Unfortunately, designers often make mistakes in their analysis and fail to properly identify the different events as such. The most common mistake is confusing the event with the synchronization mechanism. For example, an interrupt may indicate that a change has ocurred in one of the bits in a single status register. It is common for the designer to treat this as a single event, when in fact there may be one event for each bit in the status register.
A notification is an autonomously issued event from a lower layer subsystem. The taxonomy that follows is an analysis of the different kinds of events that may be encountered.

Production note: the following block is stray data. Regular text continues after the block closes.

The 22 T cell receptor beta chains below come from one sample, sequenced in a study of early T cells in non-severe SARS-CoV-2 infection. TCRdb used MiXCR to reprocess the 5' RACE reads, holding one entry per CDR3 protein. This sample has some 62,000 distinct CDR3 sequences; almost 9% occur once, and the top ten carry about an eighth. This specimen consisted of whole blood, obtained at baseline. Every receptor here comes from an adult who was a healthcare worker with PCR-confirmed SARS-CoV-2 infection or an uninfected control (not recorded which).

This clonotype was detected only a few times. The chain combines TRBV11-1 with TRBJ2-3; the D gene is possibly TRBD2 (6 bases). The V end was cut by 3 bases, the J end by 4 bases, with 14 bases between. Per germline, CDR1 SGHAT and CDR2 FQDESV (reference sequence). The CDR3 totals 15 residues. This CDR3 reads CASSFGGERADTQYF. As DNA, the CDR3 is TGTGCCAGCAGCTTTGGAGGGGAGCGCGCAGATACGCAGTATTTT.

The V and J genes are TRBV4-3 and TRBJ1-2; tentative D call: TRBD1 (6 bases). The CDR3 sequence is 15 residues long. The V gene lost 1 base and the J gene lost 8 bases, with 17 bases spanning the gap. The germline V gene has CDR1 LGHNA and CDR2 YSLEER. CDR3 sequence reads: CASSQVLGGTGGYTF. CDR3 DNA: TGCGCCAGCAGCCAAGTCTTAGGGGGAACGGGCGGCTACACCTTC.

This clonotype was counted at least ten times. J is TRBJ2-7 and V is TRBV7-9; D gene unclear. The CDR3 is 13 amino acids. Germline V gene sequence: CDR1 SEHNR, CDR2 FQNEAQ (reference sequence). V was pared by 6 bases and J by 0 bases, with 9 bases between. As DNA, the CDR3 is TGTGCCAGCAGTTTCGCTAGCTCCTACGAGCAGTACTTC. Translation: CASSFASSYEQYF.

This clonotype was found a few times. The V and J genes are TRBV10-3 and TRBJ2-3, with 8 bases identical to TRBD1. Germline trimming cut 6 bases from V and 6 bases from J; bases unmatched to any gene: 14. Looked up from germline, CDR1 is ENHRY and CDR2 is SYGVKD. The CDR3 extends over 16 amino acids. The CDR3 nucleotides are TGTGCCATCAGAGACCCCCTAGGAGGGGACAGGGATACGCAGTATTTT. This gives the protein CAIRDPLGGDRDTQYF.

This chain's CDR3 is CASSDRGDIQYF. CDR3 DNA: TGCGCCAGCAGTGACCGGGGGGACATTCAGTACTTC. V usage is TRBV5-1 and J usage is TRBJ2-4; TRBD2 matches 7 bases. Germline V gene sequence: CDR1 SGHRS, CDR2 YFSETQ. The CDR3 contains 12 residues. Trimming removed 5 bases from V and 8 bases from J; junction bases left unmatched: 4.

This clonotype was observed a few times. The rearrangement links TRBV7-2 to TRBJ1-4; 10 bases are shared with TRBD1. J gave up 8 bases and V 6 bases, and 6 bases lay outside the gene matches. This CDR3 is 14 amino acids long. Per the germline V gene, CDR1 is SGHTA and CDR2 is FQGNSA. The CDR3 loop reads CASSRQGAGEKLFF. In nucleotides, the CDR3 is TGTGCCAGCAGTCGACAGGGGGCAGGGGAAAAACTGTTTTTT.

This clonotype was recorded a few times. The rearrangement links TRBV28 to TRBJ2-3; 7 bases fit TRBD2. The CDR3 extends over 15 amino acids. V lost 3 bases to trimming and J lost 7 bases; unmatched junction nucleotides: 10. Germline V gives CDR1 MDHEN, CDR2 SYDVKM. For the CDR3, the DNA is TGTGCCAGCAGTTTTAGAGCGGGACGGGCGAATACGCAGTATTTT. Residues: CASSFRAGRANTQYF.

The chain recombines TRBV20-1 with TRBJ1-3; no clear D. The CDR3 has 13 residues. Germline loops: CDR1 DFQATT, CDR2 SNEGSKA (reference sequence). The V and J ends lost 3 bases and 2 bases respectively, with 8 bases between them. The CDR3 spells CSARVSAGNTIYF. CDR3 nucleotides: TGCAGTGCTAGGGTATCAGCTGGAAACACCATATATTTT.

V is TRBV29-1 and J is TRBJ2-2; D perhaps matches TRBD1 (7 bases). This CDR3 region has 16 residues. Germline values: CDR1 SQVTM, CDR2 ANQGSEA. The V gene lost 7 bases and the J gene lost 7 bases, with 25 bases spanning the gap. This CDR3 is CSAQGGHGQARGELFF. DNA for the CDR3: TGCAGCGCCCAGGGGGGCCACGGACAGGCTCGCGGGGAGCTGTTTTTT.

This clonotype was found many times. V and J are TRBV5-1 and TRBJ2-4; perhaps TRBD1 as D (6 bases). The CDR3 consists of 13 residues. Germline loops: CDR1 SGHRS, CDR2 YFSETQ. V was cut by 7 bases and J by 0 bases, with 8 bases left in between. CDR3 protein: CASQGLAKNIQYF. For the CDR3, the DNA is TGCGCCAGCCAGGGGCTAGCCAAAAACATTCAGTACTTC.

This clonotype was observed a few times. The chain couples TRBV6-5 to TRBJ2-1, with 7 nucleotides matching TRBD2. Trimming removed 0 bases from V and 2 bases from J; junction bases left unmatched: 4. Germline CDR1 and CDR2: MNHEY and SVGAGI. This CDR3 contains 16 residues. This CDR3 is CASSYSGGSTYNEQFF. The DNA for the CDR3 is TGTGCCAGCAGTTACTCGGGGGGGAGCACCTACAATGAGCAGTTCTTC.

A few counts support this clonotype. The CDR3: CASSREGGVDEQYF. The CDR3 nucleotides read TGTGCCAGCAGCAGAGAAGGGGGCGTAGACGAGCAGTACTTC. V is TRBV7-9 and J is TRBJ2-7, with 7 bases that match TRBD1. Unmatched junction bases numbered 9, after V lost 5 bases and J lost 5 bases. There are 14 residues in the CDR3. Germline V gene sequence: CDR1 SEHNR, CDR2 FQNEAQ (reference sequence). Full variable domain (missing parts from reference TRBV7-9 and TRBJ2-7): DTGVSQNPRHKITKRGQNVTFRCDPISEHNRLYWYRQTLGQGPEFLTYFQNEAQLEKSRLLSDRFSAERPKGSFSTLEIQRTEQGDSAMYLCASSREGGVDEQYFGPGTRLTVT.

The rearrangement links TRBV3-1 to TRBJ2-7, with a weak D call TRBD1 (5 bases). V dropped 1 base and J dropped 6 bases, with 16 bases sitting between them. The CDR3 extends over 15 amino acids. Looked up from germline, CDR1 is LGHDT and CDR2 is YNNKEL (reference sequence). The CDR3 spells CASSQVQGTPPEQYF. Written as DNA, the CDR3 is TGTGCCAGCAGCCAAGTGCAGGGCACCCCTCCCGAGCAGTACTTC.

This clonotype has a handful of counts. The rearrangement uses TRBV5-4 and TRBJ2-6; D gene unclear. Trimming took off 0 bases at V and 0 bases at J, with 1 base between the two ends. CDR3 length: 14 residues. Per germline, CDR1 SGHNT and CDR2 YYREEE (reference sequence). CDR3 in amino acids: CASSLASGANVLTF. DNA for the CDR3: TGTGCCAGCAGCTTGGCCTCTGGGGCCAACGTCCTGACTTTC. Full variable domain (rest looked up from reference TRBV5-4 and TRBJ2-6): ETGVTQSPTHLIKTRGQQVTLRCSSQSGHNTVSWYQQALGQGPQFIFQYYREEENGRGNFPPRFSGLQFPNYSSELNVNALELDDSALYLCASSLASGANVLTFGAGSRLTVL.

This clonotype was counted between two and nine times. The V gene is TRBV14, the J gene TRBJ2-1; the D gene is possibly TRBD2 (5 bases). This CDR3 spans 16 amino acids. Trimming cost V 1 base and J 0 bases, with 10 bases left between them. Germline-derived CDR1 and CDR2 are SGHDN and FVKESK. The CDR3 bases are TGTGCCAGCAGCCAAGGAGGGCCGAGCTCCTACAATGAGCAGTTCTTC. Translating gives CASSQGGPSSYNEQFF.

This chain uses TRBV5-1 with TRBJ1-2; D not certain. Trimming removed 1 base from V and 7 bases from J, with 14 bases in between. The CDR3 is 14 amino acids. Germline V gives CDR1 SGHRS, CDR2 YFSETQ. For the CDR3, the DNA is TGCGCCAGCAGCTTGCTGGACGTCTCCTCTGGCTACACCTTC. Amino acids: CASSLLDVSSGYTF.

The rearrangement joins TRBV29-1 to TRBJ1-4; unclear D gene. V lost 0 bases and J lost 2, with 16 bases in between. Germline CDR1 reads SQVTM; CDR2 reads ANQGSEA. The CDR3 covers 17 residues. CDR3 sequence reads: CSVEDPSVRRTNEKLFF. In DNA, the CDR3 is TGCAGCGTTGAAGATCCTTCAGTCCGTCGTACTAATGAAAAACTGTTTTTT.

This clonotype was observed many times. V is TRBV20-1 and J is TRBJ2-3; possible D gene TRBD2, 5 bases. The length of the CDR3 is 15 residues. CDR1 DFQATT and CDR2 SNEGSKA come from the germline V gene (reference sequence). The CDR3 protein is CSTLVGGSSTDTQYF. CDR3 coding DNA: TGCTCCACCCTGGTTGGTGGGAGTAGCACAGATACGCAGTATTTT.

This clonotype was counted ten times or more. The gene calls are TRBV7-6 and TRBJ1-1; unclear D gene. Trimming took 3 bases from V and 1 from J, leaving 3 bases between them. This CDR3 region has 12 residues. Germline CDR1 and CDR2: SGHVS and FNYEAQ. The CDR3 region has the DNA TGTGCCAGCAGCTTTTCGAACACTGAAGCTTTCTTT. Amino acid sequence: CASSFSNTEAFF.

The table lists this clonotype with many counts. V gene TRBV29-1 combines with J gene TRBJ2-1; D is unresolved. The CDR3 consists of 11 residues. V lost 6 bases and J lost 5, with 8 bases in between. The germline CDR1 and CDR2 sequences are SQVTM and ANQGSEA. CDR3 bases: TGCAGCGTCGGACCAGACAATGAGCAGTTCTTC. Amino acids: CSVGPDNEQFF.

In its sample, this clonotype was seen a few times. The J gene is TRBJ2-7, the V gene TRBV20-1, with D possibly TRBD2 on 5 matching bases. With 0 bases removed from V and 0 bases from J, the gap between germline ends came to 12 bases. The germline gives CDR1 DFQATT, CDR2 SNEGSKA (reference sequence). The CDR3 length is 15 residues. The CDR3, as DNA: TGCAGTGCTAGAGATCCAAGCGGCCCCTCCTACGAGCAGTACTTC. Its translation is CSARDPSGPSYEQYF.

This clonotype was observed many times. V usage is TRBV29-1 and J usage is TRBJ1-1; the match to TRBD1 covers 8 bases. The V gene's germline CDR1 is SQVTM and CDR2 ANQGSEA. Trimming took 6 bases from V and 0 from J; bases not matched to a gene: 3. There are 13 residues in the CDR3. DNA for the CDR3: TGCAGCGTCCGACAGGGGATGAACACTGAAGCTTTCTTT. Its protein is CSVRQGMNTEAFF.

Events ocurr asynchronously with respect to other software activity. Before it is possible to react to an event, the control program must first detect the event. Note that there is a distinction between the event detection, and the behavior that ensues in response to the event. Therefore, it is necessary to synchronize the event ocurrence with the program responsible for reacting to the event. One approach is to periodically poll the event status unti a change ocurrs. While this technique is quite popular and simple to implement, it is neither efficient in terms of processor and bus utilization, nor does it scale well. This is especially important at a time when embedded systems are evolving from the relatively low feature set with limited functionality towards systems that are quite complex.
Thus the need for a more careful analysis and the development of techniques
that improve the overall efficiency, scaleability and maintainability of
these increasingly complex systems.